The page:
Most division directors are gone. Office of Compliance Inspections and Examinations director Marc Wyatt on January 30 announced his departure from the SEC, following in the footsteps of former Division of Enforcement director Andrew Ceresney, former Division of Corporate Finance director Keith Higgins, former chief of staff Andrew Donohue, and several regional office directors. Division of Investment Management director David Grim appears to be one of the few director-level holdovers. What these departures mean in terms of enforcement and rulemaking will have to await their replacements, but the loss of most senior staff members, even with their deputies temporarily assuming the positions, and the expectation of an almost totally new senior staff is, by definition, a new SEC.
Regulatory monitors may be on the way. President Trump on February 24 signed an executive order that will place regulatory officers inside federal agencies to find and root out overly burdensome regulations. He also signed an executive order on January 30 requiring that whenever a federal department or agency proposes a new rule, it must identify two others that can be eliminated. Whether either of these orders will affect the SEC, which is an independent agency, is an open question. Much will depend on whether Clayton, or Piwowar, chooses to accept such an intrusion into the agency. "If this occurs, the issue of first order will not be the regulations, but the independence of the SEC," said Stroock partner and former Division of Investment Management deputy director Robert Plaze.
Turning the ship
The changes made to date by Piwowar "highlight that whoever the chair is, even the acting chair, matters," said Shearman & Sterling partner Nathan Greene.
Beyond that, he said, what Piwowar’s actions demonstrate is that "setting boundaries around the staff, such as limiting the initiation of enforcement actions to the Division of Enforcement director, is really a way of influencing direction, of turning the ship." Any agency’s or department’s permanent staff have their own interests, not necessarily the same as the political appointees, he said, so procedural changes that cut the authority of lower-level staff can be an early effective way to create some change from the top down.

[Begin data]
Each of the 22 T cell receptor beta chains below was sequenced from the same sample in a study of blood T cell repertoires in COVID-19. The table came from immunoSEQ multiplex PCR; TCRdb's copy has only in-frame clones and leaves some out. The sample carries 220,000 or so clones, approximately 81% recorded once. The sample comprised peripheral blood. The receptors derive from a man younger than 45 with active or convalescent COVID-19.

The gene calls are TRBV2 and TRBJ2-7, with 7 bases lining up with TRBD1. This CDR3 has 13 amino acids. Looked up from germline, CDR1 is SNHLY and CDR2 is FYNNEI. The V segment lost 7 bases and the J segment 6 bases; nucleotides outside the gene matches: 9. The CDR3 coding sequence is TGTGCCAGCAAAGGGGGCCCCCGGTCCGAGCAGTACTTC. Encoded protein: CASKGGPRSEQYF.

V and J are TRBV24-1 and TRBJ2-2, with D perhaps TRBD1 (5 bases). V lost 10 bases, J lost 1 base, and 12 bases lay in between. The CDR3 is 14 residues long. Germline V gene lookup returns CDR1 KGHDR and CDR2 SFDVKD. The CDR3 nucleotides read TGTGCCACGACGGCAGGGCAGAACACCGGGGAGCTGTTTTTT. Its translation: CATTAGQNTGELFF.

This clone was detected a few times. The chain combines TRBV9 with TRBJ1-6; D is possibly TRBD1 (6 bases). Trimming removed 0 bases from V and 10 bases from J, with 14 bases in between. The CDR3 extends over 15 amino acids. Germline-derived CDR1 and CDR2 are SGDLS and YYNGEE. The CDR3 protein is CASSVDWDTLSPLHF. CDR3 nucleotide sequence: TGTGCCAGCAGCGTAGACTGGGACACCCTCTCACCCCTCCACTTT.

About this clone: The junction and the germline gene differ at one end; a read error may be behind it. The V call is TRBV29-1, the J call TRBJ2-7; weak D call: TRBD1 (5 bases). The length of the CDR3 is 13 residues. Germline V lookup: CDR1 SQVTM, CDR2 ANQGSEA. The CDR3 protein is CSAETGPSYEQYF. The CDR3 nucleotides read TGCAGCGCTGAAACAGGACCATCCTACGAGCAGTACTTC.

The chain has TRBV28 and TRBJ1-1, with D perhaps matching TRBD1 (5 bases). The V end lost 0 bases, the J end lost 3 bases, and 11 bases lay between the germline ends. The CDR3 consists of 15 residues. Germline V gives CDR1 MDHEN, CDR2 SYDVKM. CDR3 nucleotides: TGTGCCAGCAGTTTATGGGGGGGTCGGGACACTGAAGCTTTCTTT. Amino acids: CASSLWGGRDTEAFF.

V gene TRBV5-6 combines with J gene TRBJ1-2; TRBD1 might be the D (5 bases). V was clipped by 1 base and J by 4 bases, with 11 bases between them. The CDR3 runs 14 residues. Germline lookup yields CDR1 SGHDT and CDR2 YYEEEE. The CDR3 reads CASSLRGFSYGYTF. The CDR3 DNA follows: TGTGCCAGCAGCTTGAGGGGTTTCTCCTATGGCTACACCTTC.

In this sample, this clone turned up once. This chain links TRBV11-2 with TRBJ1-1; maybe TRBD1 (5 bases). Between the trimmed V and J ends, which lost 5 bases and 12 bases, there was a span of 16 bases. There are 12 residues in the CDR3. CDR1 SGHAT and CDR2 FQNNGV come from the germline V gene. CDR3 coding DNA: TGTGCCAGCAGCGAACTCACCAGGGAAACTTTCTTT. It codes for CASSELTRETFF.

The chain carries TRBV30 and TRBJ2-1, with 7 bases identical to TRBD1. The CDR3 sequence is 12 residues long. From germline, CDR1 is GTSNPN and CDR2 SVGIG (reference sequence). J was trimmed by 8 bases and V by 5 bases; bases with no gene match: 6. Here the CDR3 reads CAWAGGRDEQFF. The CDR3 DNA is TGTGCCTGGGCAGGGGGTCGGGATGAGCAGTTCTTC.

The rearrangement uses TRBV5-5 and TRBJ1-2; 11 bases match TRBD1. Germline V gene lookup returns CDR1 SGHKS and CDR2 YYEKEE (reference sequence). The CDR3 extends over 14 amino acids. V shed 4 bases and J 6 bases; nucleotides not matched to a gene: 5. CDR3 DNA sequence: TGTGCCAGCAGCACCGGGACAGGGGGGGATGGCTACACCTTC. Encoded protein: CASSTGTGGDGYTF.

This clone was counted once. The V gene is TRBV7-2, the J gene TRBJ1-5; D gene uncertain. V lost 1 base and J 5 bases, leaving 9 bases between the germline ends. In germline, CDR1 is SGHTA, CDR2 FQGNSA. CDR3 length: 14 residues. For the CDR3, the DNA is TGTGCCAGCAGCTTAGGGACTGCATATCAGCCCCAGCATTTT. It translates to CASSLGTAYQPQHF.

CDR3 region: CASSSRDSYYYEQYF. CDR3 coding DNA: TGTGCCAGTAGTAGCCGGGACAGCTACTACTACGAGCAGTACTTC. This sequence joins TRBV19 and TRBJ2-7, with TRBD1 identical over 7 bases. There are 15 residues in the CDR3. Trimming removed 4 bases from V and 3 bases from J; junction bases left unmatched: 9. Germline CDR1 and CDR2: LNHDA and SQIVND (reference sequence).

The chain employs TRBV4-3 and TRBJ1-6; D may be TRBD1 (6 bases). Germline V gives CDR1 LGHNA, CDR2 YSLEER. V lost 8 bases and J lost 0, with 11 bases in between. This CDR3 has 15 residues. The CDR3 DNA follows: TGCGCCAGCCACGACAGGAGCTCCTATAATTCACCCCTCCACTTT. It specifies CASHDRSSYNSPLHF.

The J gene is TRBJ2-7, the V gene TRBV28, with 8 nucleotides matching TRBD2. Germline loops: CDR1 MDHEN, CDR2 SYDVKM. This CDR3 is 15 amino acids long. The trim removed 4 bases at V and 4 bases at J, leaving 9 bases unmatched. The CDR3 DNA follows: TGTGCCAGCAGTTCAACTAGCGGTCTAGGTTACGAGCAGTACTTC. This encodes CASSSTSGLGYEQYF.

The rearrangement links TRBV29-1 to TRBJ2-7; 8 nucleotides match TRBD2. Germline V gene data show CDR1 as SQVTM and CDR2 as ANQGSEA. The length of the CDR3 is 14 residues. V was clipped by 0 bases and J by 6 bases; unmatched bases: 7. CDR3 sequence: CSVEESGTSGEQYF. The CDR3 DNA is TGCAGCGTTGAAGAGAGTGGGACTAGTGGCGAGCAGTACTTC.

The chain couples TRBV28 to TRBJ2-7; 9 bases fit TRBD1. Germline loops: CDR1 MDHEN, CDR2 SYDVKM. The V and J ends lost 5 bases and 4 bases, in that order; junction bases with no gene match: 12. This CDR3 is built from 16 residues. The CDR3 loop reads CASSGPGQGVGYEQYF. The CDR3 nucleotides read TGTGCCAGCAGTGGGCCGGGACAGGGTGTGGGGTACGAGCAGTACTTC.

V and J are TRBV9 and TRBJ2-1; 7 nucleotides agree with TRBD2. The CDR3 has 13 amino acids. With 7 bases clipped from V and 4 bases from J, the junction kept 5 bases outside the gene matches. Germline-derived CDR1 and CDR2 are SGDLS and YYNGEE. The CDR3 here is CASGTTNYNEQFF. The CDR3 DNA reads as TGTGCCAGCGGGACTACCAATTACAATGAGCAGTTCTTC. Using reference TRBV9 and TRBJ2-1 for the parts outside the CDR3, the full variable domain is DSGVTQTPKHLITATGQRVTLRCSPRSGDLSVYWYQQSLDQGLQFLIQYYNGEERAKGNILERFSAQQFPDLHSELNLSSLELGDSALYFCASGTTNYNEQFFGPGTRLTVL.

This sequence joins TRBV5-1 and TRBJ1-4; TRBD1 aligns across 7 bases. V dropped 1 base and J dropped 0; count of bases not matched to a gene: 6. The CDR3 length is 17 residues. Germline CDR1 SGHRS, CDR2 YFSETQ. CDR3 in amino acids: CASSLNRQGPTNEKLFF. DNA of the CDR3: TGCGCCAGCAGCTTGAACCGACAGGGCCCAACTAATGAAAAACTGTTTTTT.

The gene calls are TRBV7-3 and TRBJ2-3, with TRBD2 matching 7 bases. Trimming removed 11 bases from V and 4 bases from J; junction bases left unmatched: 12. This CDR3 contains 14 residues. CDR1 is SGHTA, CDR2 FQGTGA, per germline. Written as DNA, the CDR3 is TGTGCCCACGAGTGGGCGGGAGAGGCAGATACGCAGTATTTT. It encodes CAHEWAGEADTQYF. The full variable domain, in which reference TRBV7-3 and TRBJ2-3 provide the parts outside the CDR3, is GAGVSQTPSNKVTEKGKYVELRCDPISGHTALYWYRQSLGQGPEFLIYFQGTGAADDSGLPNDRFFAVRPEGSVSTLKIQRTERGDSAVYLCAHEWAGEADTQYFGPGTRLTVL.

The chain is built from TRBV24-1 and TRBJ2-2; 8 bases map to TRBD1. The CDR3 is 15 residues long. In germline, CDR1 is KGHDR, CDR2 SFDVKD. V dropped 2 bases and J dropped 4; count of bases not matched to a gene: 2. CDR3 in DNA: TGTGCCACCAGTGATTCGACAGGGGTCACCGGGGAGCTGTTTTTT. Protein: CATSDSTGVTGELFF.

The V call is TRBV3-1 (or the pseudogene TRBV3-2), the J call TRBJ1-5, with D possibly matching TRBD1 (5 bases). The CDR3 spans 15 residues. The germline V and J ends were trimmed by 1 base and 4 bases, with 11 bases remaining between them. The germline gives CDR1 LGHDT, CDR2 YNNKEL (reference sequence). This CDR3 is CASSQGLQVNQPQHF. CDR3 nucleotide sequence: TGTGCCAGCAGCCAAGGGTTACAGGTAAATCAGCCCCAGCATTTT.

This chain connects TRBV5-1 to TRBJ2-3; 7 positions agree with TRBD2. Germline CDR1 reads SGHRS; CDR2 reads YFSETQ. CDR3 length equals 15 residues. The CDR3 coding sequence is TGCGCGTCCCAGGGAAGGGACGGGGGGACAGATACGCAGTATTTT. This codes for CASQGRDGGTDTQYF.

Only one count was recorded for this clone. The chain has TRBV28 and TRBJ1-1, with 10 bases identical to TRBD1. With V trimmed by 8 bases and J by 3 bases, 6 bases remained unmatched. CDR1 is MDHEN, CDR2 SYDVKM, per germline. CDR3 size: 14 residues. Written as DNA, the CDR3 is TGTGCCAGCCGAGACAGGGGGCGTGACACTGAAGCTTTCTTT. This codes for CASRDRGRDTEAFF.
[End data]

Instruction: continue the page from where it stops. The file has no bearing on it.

"These actions, together with the noise from Piwowar, can be looked at as part of a whole package and one can infer that a whole bunch of procedural hurdles may be set up that could slow the SEC’s enforcement lawyers," said Plaze. On the other hand, if each is looked at individually, they may not have the same import. For instance, he noted, the decision not to challenge a court on a retroactive collateral bar ban won’t mean much in several years because time will make such challenges obsolete.
In regard to regulations, "It does feel like the agency is taking a breath after the Dodd-Frank years – and the raft of systemic risk proposals in particular," said Burns. "It is an opportune time for the SEC to reorient itself to reevaluate certain of its rules affecting investment advisers – some of long standing, some more recent – to ask just how necessary and effective they are."
As for the future, Greene noted that Clayton, whose background is not in enforcement or regulation, "is not known in asset management circles," although it appears that his philosophy is pro-business, not unlike that of the President. Once the full Commission is on board, "it will find its own stride in office," he said.